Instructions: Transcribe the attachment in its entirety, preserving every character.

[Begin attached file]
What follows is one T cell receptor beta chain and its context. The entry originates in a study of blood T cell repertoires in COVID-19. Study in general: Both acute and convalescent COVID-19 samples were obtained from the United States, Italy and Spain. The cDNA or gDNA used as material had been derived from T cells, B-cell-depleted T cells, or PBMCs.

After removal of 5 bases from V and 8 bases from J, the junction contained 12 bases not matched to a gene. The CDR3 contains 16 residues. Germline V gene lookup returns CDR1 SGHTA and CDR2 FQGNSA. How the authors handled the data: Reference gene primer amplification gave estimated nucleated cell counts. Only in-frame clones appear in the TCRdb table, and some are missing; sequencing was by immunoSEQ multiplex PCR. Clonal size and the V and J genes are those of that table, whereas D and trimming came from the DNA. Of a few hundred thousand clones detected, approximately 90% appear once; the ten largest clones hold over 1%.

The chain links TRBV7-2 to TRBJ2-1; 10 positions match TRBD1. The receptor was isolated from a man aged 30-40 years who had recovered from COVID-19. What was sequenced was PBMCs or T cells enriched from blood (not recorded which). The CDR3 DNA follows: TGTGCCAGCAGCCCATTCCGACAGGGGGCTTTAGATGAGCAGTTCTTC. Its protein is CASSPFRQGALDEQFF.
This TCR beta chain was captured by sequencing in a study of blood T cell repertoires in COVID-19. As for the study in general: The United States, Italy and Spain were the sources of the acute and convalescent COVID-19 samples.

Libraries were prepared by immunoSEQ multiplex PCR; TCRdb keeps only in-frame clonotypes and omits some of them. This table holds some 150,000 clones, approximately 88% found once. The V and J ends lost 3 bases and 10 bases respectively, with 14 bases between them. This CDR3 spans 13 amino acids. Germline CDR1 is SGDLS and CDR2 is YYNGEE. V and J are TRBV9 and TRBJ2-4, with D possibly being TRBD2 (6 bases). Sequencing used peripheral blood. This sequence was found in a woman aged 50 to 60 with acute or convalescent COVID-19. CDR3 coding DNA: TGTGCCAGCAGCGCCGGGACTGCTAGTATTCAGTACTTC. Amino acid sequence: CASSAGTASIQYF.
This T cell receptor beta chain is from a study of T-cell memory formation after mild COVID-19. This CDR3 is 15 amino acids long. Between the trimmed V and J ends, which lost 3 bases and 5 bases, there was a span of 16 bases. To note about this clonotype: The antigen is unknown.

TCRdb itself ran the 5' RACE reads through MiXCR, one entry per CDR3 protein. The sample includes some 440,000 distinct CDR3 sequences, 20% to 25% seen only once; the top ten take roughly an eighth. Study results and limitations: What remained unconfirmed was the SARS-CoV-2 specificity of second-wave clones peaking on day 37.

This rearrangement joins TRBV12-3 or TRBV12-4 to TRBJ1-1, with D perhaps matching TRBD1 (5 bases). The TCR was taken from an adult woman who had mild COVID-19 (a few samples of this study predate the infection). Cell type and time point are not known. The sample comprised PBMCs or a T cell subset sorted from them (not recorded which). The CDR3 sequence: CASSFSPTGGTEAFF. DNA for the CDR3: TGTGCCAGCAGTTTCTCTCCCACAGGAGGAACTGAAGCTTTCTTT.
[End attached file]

What follows is one T cell receptor beta chain and its context. The entry originates in a study of blood T cell repertoires in COVID-19. Study in general: Both acute and convalescent COVID-19 samples were obtained from the United States, Italy and Spain. The cDNA or gDNA used as material had been derived from T cells, B-cell-depleted T cells, or PBMCs.

After removal of 5 bases from V and 8 bases from J, the junction contained 12 bases not matched to a gene. The CDR3 contains 16 residues. Germline V gene lookup returns CDR1 SGHTA and CDR2 FQGNSA. How the authors handled the data: Reference gene primer amplification gave estimated nucleated cell counts. Only in-frame clones appear in the TCRdb table, and some are missing; sequencing was by immunoSEQ multiplex PCR. Clonal size and the V and J genes are those of that table, whereas D and trimming came from the DNA. Of a few hundred thousand clones detected, approximately 90% appear once; the ten largest clones hold over 1%.

The chain links TRBV7-2 to TRBJ2-1; 10 positions match TRBD1. The receptor was isolated from a man aged 30-40 years who had recovered from COVID-19. What was sequenced was PBMCs or T cells enriched from blood (not recorded which). The CDR3 DNA follows: TGTGCCAGCAGCCCATTCCGACAGGGGGCTTTAGATGAGCAGTTCTTC. Its protein is CASSPFRQGALDEQFF.
This TCR beta chain was captured by sequencing in a study of blood T cell repertoires in COVID-19. As for the study in general: The United States, Italy and Spain were the sources of the acute and convalescent COVID-19 samples.

Libraries were prepared by immunoSEQ multiplex PCR; TCRdb keeps only in-frame clonotypes and omits some of them. This table holds some 150,000 clones, approximately 88% found once. The V and J ends lost 3 bases and 10 bases respectively, with 14 bases between them. This CDR3 spans 13 amino acids. Germline CDR1 is SGDLS and CDR2 is YYNGEE. V and J are TRBV9 and TRBJ2-4, with D possibly being TRBD2 (6 bases). Sequencing used peripheral blood. This sequence was found in a woman aged 50 to 60 with acute or convalescent COVID-19. CDR3 coding DNA: TGTGCCAGCAGCGCCGGGACTGCTAGTATTCAGTACTTC. Amino acid sequence: CASSAGTASIQYF.
This T cell receptor beta chain is from a study of T-cell memory formation after mild COVID-19. This CDR3 is 15 amino acids long. Between the trimmed V and J ends, which lost 3 bases and 5 bases, there was a span of 16 bases. To note about this clonotype: The antigen is unknown.

TCRdb itself ran the 5' RACE reads through MiXCR, one entry per CDR3 protein. The sample includes some 440,000 distinct CDR3 sequences, 20% to 25% seen only once; the top ten take roughly an eighth. Study results and limitations: What remained unconfirmed was the SARS-CoV-2 specificity of second-wave clones peaking on day 37.

This rearrangement joins TRBV12-3 or TRBV12-4 to TRBJ1-1, with D perhaps matching TRBD1 (5 bases). The TCR was taken from an adult woman who had mild COVID-19 (a few samples of this study predate the infection). Cell type and time point are not known. The sample comprised PBMCs or a T cell subset sorted from them (not recorded which). The CDR3 sequence: CASSFSPTGGTEAFF. DNA for the CDR3: TGTGCCAGCAGTTTCTCTCCCACAGGAGGAACTGAAGCTTTCTTT.